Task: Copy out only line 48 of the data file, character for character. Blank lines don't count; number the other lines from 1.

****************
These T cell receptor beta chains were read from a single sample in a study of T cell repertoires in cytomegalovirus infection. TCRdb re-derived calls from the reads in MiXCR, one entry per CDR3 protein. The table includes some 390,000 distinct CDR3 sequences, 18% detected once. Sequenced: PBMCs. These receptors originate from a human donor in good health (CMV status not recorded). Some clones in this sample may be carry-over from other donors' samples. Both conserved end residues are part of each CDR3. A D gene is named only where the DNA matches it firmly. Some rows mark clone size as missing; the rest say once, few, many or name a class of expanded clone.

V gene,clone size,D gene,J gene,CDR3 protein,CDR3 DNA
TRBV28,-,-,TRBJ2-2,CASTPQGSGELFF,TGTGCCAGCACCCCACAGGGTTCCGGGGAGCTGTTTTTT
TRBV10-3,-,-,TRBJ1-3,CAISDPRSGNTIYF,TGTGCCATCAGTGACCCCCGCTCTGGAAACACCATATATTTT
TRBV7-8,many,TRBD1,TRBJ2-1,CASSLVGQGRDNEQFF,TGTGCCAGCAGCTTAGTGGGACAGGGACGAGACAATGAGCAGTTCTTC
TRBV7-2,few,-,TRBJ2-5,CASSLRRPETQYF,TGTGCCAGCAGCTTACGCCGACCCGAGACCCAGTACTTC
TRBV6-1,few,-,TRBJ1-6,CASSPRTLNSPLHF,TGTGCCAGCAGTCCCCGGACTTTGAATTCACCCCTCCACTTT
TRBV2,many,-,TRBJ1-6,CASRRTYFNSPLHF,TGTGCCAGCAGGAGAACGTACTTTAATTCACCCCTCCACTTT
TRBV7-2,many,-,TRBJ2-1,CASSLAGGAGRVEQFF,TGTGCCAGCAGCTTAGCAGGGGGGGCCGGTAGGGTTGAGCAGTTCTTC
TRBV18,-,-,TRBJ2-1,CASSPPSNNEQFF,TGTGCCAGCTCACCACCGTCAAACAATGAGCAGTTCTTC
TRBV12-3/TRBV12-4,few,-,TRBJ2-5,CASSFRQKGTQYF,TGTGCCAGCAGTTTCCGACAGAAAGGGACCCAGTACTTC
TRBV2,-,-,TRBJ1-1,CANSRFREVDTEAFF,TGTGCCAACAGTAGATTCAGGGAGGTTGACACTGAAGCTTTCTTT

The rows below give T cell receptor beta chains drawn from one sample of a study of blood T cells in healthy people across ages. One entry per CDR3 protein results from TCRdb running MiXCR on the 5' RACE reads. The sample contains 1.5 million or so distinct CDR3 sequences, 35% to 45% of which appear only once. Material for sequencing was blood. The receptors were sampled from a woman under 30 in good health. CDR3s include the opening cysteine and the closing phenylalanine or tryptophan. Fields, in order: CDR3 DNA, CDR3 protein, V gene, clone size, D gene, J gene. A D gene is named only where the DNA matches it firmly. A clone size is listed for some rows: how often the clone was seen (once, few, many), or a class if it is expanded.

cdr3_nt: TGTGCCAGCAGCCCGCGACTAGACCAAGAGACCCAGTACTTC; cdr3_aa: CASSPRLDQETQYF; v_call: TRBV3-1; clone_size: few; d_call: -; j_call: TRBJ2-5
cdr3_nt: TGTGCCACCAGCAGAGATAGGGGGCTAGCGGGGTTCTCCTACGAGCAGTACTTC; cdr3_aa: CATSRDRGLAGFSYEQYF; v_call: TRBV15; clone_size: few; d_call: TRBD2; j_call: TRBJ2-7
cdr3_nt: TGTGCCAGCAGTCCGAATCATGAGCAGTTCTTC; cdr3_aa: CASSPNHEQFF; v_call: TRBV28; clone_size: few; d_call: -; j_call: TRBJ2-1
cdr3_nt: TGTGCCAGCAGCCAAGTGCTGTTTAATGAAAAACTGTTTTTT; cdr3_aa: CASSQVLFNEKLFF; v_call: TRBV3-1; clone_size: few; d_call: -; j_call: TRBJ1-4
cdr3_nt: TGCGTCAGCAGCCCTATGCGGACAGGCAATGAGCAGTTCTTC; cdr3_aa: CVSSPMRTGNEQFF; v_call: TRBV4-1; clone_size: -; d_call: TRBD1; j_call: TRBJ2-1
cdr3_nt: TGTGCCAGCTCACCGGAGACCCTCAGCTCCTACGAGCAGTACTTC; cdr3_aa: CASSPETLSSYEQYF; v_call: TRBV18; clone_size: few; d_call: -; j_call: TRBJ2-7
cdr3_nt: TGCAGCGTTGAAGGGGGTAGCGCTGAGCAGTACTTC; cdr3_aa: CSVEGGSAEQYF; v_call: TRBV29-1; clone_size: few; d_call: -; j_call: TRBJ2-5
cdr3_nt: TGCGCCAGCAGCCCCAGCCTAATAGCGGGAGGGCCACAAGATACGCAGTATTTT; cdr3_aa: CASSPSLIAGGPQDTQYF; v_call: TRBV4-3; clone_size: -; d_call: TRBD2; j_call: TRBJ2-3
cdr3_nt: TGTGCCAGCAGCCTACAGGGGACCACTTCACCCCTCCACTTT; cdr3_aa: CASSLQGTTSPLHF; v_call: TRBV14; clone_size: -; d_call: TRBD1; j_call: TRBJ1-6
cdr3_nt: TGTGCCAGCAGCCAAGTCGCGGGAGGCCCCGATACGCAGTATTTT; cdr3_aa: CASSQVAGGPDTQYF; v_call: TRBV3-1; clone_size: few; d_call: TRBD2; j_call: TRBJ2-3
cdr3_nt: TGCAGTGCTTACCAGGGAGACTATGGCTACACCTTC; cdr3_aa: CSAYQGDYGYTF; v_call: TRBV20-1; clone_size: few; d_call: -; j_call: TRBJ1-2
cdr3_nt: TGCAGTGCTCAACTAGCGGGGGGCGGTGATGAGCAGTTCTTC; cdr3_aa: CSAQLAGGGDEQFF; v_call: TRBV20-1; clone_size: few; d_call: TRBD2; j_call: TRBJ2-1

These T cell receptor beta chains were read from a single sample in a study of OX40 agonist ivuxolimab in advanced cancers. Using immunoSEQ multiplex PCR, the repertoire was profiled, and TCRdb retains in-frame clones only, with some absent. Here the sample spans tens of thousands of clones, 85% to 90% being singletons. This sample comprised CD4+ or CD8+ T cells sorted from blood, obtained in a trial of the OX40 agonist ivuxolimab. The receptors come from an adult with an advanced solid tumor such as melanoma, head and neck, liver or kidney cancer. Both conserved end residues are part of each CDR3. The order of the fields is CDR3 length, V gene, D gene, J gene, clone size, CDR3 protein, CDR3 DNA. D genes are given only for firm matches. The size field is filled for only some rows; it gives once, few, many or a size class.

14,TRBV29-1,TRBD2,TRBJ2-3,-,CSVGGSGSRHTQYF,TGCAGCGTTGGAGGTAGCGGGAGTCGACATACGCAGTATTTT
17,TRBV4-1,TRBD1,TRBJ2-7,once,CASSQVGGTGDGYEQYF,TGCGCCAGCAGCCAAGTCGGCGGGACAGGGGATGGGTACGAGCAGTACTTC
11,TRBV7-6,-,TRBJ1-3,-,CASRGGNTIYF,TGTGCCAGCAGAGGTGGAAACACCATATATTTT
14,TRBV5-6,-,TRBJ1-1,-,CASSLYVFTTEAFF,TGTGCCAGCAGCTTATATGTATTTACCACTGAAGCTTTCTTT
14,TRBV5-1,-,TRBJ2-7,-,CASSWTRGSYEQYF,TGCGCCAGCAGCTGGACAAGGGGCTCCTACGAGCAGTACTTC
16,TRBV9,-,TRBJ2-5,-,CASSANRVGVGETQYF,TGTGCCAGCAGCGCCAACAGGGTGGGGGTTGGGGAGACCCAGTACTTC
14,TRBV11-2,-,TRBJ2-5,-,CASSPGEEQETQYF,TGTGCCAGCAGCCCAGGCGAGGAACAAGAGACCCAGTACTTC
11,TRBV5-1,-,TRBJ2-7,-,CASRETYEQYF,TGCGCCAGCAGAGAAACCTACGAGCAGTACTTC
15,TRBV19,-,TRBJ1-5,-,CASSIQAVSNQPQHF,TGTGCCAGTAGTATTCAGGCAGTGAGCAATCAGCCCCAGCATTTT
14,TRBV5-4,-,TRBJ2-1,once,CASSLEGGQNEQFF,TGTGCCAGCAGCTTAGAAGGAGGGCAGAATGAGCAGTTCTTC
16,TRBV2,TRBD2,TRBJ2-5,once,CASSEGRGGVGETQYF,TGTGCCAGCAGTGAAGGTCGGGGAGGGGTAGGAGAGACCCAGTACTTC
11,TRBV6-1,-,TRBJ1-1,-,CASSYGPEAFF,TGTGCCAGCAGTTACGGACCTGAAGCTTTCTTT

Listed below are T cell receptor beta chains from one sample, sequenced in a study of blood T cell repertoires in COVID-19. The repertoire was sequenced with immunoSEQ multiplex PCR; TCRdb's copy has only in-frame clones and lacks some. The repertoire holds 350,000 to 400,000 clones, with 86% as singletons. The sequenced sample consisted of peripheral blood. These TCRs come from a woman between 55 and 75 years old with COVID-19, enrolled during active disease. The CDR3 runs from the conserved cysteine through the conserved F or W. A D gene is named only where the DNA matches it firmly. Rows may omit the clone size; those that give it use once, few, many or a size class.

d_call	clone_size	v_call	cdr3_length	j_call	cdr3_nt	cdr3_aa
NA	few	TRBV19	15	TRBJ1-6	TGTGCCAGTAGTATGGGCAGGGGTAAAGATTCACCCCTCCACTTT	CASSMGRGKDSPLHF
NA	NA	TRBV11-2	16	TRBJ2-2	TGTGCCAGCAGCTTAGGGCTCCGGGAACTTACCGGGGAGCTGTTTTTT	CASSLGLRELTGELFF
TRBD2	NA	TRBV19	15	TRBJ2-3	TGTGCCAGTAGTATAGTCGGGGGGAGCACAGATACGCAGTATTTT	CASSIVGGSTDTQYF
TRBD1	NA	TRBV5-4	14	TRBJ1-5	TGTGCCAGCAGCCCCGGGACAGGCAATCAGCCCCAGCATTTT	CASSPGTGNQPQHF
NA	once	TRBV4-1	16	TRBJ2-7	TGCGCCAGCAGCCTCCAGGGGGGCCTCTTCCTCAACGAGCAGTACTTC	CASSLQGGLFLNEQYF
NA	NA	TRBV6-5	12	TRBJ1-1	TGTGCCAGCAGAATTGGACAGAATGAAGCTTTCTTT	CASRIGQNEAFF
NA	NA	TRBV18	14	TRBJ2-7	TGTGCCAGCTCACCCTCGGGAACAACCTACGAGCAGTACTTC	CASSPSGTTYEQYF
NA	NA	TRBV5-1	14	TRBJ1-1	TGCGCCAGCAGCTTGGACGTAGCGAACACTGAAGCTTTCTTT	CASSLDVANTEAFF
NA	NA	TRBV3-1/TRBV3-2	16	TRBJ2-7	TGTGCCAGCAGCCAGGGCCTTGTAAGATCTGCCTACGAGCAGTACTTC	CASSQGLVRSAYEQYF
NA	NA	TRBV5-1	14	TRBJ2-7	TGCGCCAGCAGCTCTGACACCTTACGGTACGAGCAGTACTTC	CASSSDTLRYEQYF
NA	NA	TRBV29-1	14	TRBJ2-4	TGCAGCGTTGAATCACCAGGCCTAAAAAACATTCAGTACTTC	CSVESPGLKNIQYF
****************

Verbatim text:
NA	NA	TRBV5-1	14	TRBJ1-1	TGCGCCAGCAGCTTGGACGTAGCGAACACTGAAGCTTTCTTT	CASSLDVANTEAFF